The first lesson: Don’t be afraid of the unknown. We’re constantly encouraged to explore a wide range of disciplines here at the University, and our open curriculum gives us the opportunity to explore as far and wide as we wish without many limitations. But even so, many of us come to college with an idea of what we would like to study, and we base our course choices upon this predetermined plan. Knowing what you’re interested in is helpful, but it is also important to recognize that there is so much that you have never been exposed to before arriving at the University. Scrolling through WesMaps as a first-year student often entails reading about courses, and even entire subjects, that seem completely foreign; after all, most of us never took a sociology or a political philosophy class in high school. But it is impossible to make judgments about whether we’re interested in something without experiencing it firsthand, and in order to do so we must take the risk of choosing that course without knowing exactly what it will entail. It’s never too late to take this kind of risk, no matter what year we are, what major we might be, or how the course might fit into our usual areas of study. Of course, it’s best to enter a course with an inkling that the subject matter is appealing to you in some way, but even if all that you have is a vague idea that the subject could be interesting, it may very well be worth taking that chance. That class could end up being the one that transforms your college experience, or your larger worldview.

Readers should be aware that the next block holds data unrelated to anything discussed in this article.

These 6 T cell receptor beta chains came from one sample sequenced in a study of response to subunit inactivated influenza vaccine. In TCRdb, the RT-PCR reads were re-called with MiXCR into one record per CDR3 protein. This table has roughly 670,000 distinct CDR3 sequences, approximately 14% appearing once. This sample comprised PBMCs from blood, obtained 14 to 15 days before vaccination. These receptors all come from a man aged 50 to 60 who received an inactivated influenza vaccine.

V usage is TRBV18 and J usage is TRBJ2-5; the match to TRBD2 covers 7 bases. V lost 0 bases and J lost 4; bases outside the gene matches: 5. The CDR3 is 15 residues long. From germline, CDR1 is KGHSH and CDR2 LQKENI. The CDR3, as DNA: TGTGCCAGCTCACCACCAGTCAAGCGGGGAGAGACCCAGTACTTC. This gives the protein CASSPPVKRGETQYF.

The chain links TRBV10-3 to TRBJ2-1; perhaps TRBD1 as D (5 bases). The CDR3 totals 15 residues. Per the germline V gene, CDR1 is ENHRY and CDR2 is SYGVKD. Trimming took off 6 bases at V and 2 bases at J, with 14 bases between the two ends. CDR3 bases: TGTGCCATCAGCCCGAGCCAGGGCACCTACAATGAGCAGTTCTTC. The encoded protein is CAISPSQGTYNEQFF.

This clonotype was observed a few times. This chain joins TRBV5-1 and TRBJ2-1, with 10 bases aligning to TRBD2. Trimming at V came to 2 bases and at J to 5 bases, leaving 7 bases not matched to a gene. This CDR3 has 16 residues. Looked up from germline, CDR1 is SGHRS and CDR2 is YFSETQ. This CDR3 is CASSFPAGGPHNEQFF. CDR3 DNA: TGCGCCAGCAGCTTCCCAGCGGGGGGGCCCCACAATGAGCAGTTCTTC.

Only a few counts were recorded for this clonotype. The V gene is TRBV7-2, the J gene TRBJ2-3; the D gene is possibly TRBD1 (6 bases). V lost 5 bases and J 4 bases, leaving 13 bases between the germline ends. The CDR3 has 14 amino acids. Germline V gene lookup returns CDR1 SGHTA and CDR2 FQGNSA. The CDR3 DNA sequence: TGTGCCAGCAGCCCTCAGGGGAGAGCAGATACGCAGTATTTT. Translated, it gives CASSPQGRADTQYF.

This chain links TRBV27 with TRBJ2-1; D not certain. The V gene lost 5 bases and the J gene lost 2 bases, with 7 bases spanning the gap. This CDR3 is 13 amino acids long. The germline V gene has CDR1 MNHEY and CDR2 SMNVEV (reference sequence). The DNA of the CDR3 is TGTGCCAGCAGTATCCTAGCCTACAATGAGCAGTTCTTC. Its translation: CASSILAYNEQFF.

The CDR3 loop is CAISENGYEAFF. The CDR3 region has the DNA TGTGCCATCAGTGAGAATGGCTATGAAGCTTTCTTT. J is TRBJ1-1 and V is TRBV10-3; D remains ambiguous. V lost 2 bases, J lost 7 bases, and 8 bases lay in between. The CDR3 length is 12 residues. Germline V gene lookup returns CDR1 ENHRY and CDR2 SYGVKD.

The second lesson: Don’t be afraid of the known, either. I know: This seems like completely contradictory advice. But like much else in college life, it’s all about balance. Exploring new subjects in college is an opportunity that we shouldn’t pass up, but we often conflate this with the idea that having some sort of direction means boxing ourselves into following a certain path. As long as we are open to the fact that our ideas about what we want may shift throughout our college careers, there is nothing wrong with following a passion that we have come to know that we love. Delving deeply into whatever this discipline might be is not a limiting plan, either. Rather, taking more than one class in a particular discipline can only allow you to further your understanding of and connection to what is likely a deep and complex subject. Zooming in on a particular subject area is, of course, mandatory for those of us thinking about majors, but it is important to realize that having a focus is also acceptable for younger students; it’s not too early even for first-years to hone in on a particular academic passion, as long as these courses are balanced with others that might be a bit more out of one’s comfort zone.